Why we are not looking at a depression

The return of lockdown across the UK came as an unpleasant reminder that Covid is still with us, and that despite the fact that a vaccine may now exist, economic as well as the medical symptoms may be with us for some time yet.

But what will the effects be on the economy, and are the forecasts of economic gloom something that you need to worry about?

At Continuum, we are looking at whether a depression is on the way.

Recession vs depression

It is no secret that Covid triggered a recession in the UK, and in most other developed economies.

A recession is defined as a period when gross domestic product or GDP contracts for at least two consecutive quarters. In a typical recession, GDP growth slows for several quarters before turning negative.

Income, employment, manufacturing, and retail sales all suffer, and because they are reported monthly, they can signpost recession long before GDP turns negative.

A depression is very much worse. It has years, rather than quarters, of economic contraction. The Great Depression of the 1930s lasted around six years in the US, although despite the impact on global trade, effects were generally milder and shorter in the UK.

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We have had a recession as a result of Covid – and a severe one at that.  In the UK GDP fell 20.4% – the worst of any G7 nation in the three months to June. Doomsayers were announcing that depression would inevitably follow such a dramatic drop, with high unemployment, bankruptcies and misery all round.

But we are not in recession any more

However, depressions are only likely when there is something structurally wrong with an economy – as in the 1930s, when the bursting of an unsustainable bubble  in the US triggered a global trade meltdown, made worse by economic mismanagement by banks and governments around the world.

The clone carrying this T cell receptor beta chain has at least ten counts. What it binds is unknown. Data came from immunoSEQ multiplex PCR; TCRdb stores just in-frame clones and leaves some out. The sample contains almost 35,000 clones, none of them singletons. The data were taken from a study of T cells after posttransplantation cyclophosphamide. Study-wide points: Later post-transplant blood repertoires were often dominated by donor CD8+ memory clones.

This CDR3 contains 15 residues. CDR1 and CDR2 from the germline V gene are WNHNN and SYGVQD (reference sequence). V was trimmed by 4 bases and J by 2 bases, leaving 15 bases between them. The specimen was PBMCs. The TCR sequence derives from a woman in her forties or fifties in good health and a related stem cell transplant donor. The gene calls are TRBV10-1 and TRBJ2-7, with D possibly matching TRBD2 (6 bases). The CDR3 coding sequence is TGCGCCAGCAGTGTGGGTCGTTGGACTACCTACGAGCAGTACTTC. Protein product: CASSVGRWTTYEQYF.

The economy of the modern world is better run, and the UK is in better shape than it was 90 years ago. The proof of this is the fact that the UK’s economy bounced back from recession with record growth of 15.5% in July to September.

Far from plunging into a prolonged slump, the economy is no longer even in recession. However the recovery has not yet been enough to fully reverse the damage caused by the pandemic. The Office for National Statistics (ONS) suggests that the country’s economy is 8.2% smaller than before the virus struck.

Where are we now?

The economy is still smaller than it should be, and that is unpleasant for everyone.  The UK unemployment rate continues to rise, leaving many people anxious about the future – especially in light of a new lockdown.

Analysts have warned that the economy will shrink again in the final months of the year because of the impact of renewed lockdowns in different parts of the country.

But although the lockdown is back, there seems to be plenty of reasons for optimism.

This lockdown is nothing like as extensive or as economically dangerous as the first. Schools are back and many businesses have discovered new ways to keep working,

Both the Bank of England and the Treasury have boosted the economy, with loans to businesses, VAT holidays and other concessions helping support both employers and families.

What’s more, it looks as though the vaccine is nearly ready to provide economic stimulus to the whole world.

What should you do?

Far from preparing for economic disaster, it may be time to start thinking about preparing for the recovery. A look with an expert at your investment portfolio – if you have one – and your overall financial planning may be sound tactics.

The information contained in this article is based on the opinion of Continuum and does not constitute financial advice or a recommendation to suitable Protection products or investment strategy, you should seek independent financial advice before embarking on any course of action.




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